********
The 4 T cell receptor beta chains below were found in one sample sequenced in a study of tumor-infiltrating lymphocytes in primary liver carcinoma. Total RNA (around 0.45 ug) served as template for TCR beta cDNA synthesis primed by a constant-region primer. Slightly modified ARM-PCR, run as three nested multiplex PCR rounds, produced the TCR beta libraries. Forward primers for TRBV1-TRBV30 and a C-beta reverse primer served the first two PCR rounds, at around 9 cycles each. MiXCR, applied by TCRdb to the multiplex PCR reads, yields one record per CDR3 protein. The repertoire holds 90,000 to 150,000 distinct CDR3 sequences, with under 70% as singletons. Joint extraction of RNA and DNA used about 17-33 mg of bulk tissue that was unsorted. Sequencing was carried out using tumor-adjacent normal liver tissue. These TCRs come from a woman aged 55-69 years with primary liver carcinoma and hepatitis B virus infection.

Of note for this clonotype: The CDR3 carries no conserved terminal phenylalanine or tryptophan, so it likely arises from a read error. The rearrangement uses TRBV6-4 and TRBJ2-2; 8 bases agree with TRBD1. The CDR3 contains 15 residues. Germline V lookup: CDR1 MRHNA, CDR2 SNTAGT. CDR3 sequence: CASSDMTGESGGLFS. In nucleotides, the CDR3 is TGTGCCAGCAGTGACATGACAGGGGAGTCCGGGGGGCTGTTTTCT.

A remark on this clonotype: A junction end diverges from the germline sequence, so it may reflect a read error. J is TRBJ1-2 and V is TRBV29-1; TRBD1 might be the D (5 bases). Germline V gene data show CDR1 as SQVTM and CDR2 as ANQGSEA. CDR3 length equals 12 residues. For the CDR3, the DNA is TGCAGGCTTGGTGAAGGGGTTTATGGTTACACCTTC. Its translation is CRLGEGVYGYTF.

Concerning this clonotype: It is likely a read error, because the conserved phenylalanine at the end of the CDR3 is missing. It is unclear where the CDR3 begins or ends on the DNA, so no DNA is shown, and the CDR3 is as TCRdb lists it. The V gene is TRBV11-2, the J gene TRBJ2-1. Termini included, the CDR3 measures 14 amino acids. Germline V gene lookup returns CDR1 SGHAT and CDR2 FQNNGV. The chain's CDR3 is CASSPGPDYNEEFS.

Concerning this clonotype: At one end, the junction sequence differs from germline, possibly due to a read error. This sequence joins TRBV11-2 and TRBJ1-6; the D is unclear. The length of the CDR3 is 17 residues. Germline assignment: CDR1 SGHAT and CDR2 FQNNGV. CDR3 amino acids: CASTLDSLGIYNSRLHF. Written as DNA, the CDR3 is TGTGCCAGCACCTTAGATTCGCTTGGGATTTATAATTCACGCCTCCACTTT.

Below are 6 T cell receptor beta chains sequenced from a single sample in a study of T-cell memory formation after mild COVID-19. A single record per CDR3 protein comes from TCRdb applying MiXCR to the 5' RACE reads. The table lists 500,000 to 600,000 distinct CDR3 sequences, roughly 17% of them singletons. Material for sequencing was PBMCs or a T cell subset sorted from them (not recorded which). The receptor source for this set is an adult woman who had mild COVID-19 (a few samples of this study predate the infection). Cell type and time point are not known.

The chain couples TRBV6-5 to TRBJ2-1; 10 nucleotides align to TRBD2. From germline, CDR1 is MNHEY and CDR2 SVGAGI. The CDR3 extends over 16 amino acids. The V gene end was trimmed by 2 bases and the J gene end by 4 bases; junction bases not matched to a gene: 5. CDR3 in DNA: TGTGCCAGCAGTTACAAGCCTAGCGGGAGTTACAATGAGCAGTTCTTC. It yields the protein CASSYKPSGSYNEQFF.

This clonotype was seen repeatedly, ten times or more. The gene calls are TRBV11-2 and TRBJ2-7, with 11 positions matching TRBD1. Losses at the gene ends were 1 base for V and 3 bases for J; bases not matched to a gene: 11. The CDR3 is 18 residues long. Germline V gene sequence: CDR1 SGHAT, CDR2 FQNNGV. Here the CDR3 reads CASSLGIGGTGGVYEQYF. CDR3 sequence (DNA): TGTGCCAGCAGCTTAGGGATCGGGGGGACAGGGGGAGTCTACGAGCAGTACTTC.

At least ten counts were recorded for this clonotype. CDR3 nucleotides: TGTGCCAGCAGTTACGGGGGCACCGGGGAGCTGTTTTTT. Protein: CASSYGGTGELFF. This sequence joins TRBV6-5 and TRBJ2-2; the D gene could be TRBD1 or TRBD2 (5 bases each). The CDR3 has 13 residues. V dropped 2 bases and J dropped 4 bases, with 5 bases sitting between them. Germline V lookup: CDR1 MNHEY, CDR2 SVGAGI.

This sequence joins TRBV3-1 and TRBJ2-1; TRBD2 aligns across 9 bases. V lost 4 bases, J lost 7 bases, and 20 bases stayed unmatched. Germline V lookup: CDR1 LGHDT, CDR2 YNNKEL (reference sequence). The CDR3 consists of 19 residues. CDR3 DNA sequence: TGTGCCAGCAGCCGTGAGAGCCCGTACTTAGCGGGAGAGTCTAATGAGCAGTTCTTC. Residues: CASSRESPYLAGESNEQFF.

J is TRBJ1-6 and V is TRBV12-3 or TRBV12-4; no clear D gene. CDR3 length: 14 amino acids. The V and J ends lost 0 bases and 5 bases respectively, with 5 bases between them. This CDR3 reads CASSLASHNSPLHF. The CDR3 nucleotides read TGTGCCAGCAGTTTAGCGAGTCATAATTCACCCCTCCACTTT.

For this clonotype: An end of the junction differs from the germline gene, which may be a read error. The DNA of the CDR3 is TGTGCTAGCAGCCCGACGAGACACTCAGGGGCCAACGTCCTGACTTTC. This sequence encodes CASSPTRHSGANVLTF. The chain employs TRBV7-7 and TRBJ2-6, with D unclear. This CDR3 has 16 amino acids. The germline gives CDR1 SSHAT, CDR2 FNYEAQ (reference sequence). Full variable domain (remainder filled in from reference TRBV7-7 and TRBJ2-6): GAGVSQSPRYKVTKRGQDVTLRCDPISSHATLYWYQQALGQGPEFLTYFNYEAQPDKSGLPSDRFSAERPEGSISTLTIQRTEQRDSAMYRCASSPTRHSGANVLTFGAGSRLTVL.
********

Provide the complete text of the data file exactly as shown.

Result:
The 4 T cell receptor beta chains below were found in one sample sequenced in a study of tumor-infiltrating lymphocytes in primary liver carcinoma. Total RNA (around 0.45 ug) served as template for TCR beta cDNA synthesis primed by a constant-region primer. Slightly modified ARM-PCR, run as three nested multiplex PCR rounds, produced the TCR beta libraries. Forward primers for TRBV1-TRBV30 and a C-beta reverse primer served the first two PCR rounds, at around 9 cycles each. MiXCR, applied by TCRdb to the multiplex PCR reads, yields one record per CDR3 protein. The repertoire holds 90,000 to 150,000 distinct CDR3 sequences, with under 70% as singletons. Joint extraction of RNA and DNA used about 17-33 mg of bulk tissue that was unsorted. Sequencing was carried out using tumor-adjacent normal liver tissue. These TCRs come from a woman aged 55-69 years with primary liver carcinoma and hepatitis B virus infection.

Of note for this clonotype: The CDR3 carries no conserved terminal phenylalanine or tryptophan, so it likely arises from a read error. The rearrangement uses TRBV6-4 and TRBJ2-2; 8 bases agree with TRBD1. The CDR3 contains 15 residues. Germline V lookup: CDR1 MRHNA, CDR2 SNTAGT. CDR3 sequence: CASSDMTGESGGLFS. In nucleotides, the CDR3 is TGTGCCAGCAGTGACATGACAGGGGAGTCCGGGGGGCTGTTTTCT.

A remark on this clonotype: A junction end diverges from the germline sequence, so it may reflect a read error. J is TRBJ1-2 and V is TRBV29-1; TRBD1 might be the D (5 bases). Germline V gene data show CDR1 as SQVTM and CDR2 as ANQGSEA. CDR3 length equals 12 residues. For the CDR3, the DNA is TGCAGGCTTGGTGAAGGGGTTTATGGTTACACCTTC. Its translation is CRLGEGVYGYTF.

Concerning this clonotype: It is likely a read error, because the conserved phenylalanine at the end of the CDR3 is missing. It is unclear where the CDR3 begins or ends on the DNA, so no DNA is shown, and the CDR3 is as TCRdb lists it. The V gene is TRBV11-2, the J gene TRBJ2-1. Termini included, the CDR3 measures 14 amino acids. Germline V gene lookup returns CDR1 SGHAT and CDR2 FQNNGV. The chain's CDR3 is CASSPGPDYNEEFS.

Concerning this clonotype: At one end, the junction sequence differs from germline, possibly due to a read error. This sequence joins TRBV11-2 and TRBJ1-6; the D is unclear. The length of the CDR3 is 17 residues. Germline assignment: CDR1 SGHAT and CDR2 FQNNGV. CDR3 amino acids: CASTLDSLGIYNSRLHF. Written as DNA, the CDR3 is TGTGCCAGCACCTTAGATTCGCTTGGGATTTATAATTCACGCCTCCACTTT.

Below are 6 T cell receptor beta chains sequenced from a single sample in a study of T-cell memory formation after mild COVID-19. A single record per CDR3 protein comes from TCRdb applying MiXCR to the 5' RACE reads. The table lists 500,000 to 600,000 distinct CDR3 sequences, roughly 17% of them singletons. Material for sequencing was PBMCs or a T cell subset sorted from them (not recorded which). The receptor source for this set is an adult woman who had mild COVID-19 (a few samples of this study predate the infection). Cell type and time point are not known.

The chain couples TRBV6-5 to TRBJ2-1; 10 nucleotides align to TRBD2. From germline, CDR1 is MNHEY and CDR2 SVGAGI. The CDR3 extends over 16 amino acids. The V gene end was trimmed by 2 bases and the J gene end by 4 bases; junction bases not matched to a gene: 5. CDR3 in DNA: TGTGCCAGCAGTTACAAGCCTAGCGGGAGTTACAATGAGCAGTTCTTC. It yields the protein CASSYKPSGSYNEQFF.

This clonotype was seen repeatedly, ten times or more. The gene calls are TRBV11-2 and TRBJ2-7, with 11 positions matching TRBD1. Losses at the gene ends were 1 base for V and 3 bases for J; bases not matched to a gene: 11. The CDR3 is 18 residues long. Germline V gene sequence: CDR1 SGHAT, CDR2 FQNNGV. Here the CDR3 reads CASSLGIGGTGGVYEQYF. CDR3 sequence (DNA): TGTGCCAGCAGCTTAGGGATCGGGGGGACAGGGGGAGTCTACGAGCAGTACTTC.

At least ten counts were recorded for this clonotype. CDR3 nucleotides: TGTGCCAGCAGTTACGGGGGCACCGGGGAGCTGTTTTTT. Protein: CASSYGGTGELFF. This sequence joins TRBV6-5 and TRBJ2-2; the D gene could be TRBD1 or TRBD2 (5 bases each). The CDR3 has 13 residues. V dropped 2 bases and J dropped 4 bases, with 5 bases sitting between them. Germline V lookup: CDR1 MNHEY, CDR2 SVGAGI.

This sequence joins TRBV3-1 and TRBJ2-1; TRBD2 aligns across 9 bases. V lost 4 bases, J lost 7 bases, and 20 bases stayed unmatched. Germline V lookup: CDR1 LGHDT, CDR2 YNNKEL (reference sequence). The CDR3 consists of 19 residues. CDR3 DNA sequence: TGTGCCAGCAGCCGTGAGAGCCCGTACTTAGCGGGAGAGTCTAATGAGCAGTTCTTC. Residues: CASSRESPYLAGESNEQFF.

J is TRBJ1-6 and V is TRBV12-3 or TRBV12-4; no clear D gene. CDR3 length: 14 amino acids. The V and J ends lost 0 bases and 5 bases respectively, with 5 bases between them. This CDR3 reads CASSLASHNSPLHF. The CDR3 nucleotides read TGTGCCAGCAGTTTAGCGAGTCATAATTCACCCCTCCACTTT.

For this clonotype: An end of the junction differs from the germline gene, which may be a read error. The DNA of the CDR3 is TGTGCTAGCAGCCCGACGAGACACTCAGGGGCCAACGTCCTGACTTTC. This sequence encodes CASSPTRHSGANVLTF. The chain employs TRBV7-7 and TRBJ2-6, with D unclear. This CDR3 has 16 amino acids. The germline gives CDR1 SSHAT, CDR2 FNYEAQ (reference sequence). Full variable domain (remainder filled in from reference TRBV7-7 and TRBJ2-6): GAGVSQSPRYKVTKRGQDVTLRCDPISSHATLYWYQQALGQGPEFLTYFNYEAQPDKSGLPSDRFSAERPEGSISTLTIQRTEQRDSAMYRCASSPTRHSGANVLTFGAGSRLTVL.